Is Snapchat still worth your newsroom's time?
When Instagram released its Snapchat-adjacent stories feature in August 2016, Instagram CEO Kevin Systrom said Snapchat deserved all the credit for the auto-advancing mix of photos and video.
Almost a year later, the story feature has been so successful that Snapchat growth has slowed as a result of Instagram adding the experience.
According to Tech Crunch, Instagram stories reached 150 million daily users, which wasn't far behind Snapchat's daily users number.
Buzzfeed also reported that users who were early influencers on Snapchat were leaving the platform. Digiday also reported that 60 percent of users skip ads on the platform, meaning that monetization has been slow to grow on the platform.
While many large news brands have created engaging content on Snapchat's Discover section, smaller publishers can't get in the section, which makes their content harder to find.
And recent data from customer acquisition firm Fluent found that 61 percent of users don't follow a news brand on Discover.
With all of this bad news for Snapchat, is it worth news media organizations spending a lot of time on Snapchat? If you're a smaller newsroom, it's probably better to invest more time into Instagram and Instagram stories than Snapchat.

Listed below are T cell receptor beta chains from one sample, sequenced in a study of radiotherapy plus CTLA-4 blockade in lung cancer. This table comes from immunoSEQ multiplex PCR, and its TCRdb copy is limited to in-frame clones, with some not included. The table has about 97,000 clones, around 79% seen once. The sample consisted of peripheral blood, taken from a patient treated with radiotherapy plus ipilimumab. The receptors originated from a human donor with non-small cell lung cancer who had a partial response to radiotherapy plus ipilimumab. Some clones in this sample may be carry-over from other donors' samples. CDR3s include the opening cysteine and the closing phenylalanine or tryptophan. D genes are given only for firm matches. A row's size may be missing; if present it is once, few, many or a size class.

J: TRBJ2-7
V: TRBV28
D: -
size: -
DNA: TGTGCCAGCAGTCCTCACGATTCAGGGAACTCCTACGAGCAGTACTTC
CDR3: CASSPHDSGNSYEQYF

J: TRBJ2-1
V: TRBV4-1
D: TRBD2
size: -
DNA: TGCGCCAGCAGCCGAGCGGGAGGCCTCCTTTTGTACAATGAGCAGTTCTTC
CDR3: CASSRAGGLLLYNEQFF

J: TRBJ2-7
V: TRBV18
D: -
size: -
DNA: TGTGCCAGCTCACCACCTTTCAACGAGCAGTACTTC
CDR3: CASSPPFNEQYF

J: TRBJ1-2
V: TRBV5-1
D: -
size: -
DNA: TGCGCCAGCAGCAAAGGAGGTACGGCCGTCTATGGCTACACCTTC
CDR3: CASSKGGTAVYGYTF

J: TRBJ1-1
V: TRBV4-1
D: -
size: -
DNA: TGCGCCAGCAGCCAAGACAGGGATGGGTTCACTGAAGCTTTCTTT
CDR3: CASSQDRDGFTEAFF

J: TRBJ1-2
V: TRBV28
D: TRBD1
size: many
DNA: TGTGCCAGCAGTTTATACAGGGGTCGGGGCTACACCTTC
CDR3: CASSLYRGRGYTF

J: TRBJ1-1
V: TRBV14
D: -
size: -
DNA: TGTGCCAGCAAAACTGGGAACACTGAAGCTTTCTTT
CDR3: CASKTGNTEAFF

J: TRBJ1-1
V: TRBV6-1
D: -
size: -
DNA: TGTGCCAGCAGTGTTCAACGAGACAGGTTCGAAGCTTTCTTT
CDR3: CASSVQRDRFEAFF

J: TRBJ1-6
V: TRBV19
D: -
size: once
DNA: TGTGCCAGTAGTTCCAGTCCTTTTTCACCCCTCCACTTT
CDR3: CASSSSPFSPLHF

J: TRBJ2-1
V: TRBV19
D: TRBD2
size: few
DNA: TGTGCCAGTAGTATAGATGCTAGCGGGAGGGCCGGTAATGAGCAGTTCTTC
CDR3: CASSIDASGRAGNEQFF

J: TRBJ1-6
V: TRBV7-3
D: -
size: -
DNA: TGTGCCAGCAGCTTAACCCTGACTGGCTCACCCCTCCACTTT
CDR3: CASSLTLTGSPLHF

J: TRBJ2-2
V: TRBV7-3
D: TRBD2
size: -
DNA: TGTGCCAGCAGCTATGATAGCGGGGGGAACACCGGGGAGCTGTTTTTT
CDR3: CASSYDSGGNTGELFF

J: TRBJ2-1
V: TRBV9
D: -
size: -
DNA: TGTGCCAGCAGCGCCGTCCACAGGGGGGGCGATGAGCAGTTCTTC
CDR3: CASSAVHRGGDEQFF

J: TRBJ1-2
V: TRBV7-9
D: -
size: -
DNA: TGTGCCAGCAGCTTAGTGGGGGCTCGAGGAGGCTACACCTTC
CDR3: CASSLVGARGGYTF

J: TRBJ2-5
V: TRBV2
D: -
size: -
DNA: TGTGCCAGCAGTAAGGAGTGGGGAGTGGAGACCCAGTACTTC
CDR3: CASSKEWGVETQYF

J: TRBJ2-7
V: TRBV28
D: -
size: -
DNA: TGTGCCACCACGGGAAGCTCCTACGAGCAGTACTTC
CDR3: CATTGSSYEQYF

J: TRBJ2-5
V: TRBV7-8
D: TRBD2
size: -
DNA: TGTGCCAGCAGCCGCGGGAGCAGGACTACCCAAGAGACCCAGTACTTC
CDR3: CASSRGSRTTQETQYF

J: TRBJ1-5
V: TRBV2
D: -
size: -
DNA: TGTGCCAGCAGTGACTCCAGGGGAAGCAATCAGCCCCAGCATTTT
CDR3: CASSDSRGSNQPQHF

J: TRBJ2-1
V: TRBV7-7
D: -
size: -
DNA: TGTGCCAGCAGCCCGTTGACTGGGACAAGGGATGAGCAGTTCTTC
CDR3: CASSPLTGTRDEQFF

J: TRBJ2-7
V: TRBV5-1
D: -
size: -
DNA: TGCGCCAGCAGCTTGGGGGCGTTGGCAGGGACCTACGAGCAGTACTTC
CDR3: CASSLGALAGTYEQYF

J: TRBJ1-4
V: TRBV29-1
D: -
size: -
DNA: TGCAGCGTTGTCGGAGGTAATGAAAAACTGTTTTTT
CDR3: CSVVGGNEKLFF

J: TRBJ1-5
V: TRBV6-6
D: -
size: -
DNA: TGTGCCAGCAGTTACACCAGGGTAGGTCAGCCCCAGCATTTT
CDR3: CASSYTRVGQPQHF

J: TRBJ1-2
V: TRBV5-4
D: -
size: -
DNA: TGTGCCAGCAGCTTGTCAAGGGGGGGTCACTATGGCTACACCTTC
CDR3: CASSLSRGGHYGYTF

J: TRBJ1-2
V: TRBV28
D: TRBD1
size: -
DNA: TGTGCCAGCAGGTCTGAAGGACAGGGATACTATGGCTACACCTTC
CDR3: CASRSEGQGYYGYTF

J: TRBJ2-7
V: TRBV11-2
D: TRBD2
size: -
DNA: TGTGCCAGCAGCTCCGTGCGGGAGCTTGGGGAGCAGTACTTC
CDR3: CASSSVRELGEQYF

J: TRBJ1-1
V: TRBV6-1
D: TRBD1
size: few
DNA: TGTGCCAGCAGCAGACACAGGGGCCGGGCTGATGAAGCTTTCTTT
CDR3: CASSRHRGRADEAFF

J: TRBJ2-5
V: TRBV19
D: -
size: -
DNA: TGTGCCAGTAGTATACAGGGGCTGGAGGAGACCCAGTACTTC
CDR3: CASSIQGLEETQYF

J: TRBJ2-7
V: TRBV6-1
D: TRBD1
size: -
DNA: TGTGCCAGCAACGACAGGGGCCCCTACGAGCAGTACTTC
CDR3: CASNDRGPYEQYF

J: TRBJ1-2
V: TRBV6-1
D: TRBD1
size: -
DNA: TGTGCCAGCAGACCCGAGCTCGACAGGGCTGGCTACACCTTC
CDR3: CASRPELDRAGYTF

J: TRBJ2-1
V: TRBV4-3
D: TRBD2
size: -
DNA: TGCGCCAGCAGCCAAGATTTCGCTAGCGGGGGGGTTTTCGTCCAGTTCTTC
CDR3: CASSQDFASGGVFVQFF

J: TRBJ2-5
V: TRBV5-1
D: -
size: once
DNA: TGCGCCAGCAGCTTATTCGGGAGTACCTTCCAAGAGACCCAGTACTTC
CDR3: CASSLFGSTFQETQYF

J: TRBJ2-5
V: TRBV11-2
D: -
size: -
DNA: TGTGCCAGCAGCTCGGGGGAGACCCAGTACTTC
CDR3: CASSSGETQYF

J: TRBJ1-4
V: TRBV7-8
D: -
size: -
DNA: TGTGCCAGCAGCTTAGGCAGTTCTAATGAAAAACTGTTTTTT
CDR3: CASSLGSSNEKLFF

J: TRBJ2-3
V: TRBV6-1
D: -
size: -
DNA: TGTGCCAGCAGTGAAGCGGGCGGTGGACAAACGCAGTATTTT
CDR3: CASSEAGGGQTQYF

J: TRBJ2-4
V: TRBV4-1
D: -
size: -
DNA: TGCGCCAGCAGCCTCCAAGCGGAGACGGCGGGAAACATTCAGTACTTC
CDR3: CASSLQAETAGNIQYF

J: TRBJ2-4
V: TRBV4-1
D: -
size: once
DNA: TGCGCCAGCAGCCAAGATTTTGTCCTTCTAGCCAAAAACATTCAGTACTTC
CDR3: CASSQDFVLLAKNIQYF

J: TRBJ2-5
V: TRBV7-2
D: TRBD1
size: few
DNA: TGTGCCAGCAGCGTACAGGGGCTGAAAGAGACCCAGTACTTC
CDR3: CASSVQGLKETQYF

Facebook has added several new features to Instagram, including the ability to add links to stories for verified Instagram accounts. This feature has rolled out slowly, but at least with Instagram there is the opportunity to get traffic back to your site, unlike Snapchat.
The Northwest Florida Daily News reposts photos from the community, which yields more follows to the accounts. The Providence Journal also does a lot of posts about food, which is a huge engagement topic in their community.
For newsrooms that have tried Snapchat, the most successful approach is to treat it as an experiment, where staff moves quickly into the space, but moves on if it's not working.
Penny Riordan manages digital content partnerships for GateHouse Media. She works out of the Center for News and Design in Austin, Texas. Prior to joining the company, she worked at Patch.com for four years, where she led social media, blogging and UGC efforts for the company. She also launched a Patch site in Maryland. Riordan also has worked as a reporter and editor at newspapers in Maryland and Connecticut.